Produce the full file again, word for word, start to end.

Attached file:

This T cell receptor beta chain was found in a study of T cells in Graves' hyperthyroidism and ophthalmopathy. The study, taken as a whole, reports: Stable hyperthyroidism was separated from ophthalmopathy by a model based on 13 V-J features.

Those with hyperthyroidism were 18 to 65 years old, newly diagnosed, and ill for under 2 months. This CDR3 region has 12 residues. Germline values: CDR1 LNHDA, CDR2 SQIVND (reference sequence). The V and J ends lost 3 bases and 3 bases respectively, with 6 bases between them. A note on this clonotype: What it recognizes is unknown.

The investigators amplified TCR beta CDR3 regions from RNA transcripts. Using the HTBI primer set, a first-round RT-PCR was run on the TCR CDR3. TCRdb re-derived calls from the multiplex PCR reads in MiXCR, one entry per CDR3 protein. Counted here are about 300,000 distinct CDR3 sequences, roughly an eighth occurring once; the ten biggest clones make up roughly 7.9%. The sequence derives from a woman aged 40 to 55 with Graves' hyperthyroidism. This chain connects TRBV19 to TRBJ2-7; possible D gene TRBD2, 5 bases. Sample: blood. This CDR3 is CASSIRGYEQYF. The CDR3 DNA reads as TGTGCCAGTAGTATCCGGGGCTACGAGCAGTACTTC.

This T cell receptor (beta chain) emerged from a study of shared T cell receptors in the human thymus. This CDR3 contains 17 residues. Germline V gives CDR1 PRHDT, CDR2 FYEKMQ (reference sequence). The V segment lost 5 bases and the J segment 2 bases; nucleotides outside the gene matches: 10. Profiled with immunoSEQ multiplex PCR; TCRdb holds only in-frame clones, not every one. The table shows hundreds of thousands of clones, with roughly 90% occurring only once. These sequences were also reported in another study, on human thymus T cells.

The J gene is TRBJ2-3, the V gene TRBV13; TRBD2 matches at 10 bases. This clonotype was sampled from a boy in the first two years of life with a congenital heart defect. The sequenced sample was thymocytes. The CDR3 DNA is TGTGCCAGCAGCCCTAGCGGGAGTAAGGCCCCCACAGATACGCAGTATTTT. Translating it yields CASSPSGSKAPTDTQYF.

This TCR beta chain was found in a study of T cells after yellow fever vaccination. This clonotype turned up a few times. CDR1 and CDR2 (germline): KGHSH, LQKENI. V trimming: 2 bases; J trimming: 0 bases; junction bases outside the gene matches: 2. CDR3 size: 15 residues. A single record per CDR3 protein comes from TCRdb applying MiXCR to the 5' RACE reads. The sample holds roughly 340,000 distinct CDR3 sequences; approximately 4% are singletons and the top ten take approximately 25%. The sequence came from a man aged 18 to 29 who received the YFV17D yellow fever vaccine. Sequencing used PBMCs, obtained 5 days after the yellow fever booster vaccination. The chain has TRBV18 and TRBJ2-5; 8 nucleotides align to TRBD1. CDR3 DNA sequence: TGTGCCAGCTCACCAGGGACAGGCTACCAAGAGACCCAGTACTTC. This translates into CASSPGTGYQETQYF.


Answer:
This T cell receptor beta chain was found in a study of T cells in Graves' hyperthyroidism and ophthalmopathy. The study, taken as a whole, reports: Stable hyperthyroidism was separated from ophthalmopathy by a model based on 13 V-J features.

Those with hyperthyroidism were 18 to 65 years old, newly diagnosed, and ill for under 2 months. This CDR3 region has 12 residues. Germline values: CDR1 LNHDA, CDR2 SQIVND (reference sequence). The V and J ends lost 3 bases and 3 bases respectively, with 6 bases between them. A note on this clonotype: What it recognizes is unknown.

The investigators amplified TCR beta CDR3 regions from RNA transcripts. Using the HTBI primer set, a first-round RT-PCR was run on the TCR CDR3. TCRdb re-derived calls from the multiplex PCR reads in MiXCR, one entry per CDR3 protein. Counted here are about 300,000 distinct CDR3 sequences, roughly an eighth occurring once; the ten biggest clones make up roughly 7.9%. The sequence derives from a woman aged 40 to 55 with Graves' hyperthyroidism. This chain connects TRBV19 to TRBJ2-7; possible D gene TRBD2, 5 bases. Sample: blood. This CDR3 is CASSIRGYEQYF. The CDR3 DNA reads as TGTGCCAGTAGTATCCGGGGCTACGAGCAGTACTTC.

This T cell receptor (beta chain) emerged from a study of shared T cell receptors in the human thymus. This CDR3 contains 17 residues. Germline V gives CDR1 PRHDT, CDR2 FYEKMQ (reference sequence). The V segment lost 5 bases and the J segment 2 bases; nucleotides outside the gene matches: 10. Profiled with immunoSEQ multiplex PCR; TCRdb holds only in-frame clones, not every one. The table shows hundreds of thousands of clones, with roughly 90% occurring only once. These sequences were also reported in another study, on human thymus T cells.

The J gene is TRBJ2-3, the V gene TRBV13; TRBD2 matches at 10 bases. This clonotype was sampled from a boy in the first two years of life with a congenital heart defect. The sequenced sample was thymocytes. The CDR3 DNA is TGTGCCAGCAGCCCTAGCGGGAGTAAGGCCCCCACAGATACGCAGTATTTT. Translating it yields CASSPSGSKAPTDTQYF.

This TCR beta chain was found in a study of T cells after yellow fever vaccination. This clonotype turned up a few times. CDR1 and CDR2 (germline): KGHSH, LQKENI. V trimming: 2 bases; J trimming: 0 bases; junction bases outside the gene matches: 2. CDR3 size: 15 residues. A single record per CDR3 protein comes from TCRdb applying MiXCR to the 5' RACE reads. The sample holds roughly 340,000 distinct CDR3 sequences; approximately 4% are singletons and the top ten take approximately 25%. The sequence came from a man aged 18 to 29 who received the YFV17D yellow fever vaccine. Sequencing used PBMCs, obtained 5 days after the yellow fever booster vaccination. The chain has TRBV18 and TRBJ2-5; 8 nucleotides align to TRBD1. CDR3 DNA sequence: TGTGCCAGCTCACCAGGGACAGGCTACCAAGAGACCCAGTACTTC. This translates into CASSPGTGYQETQYF.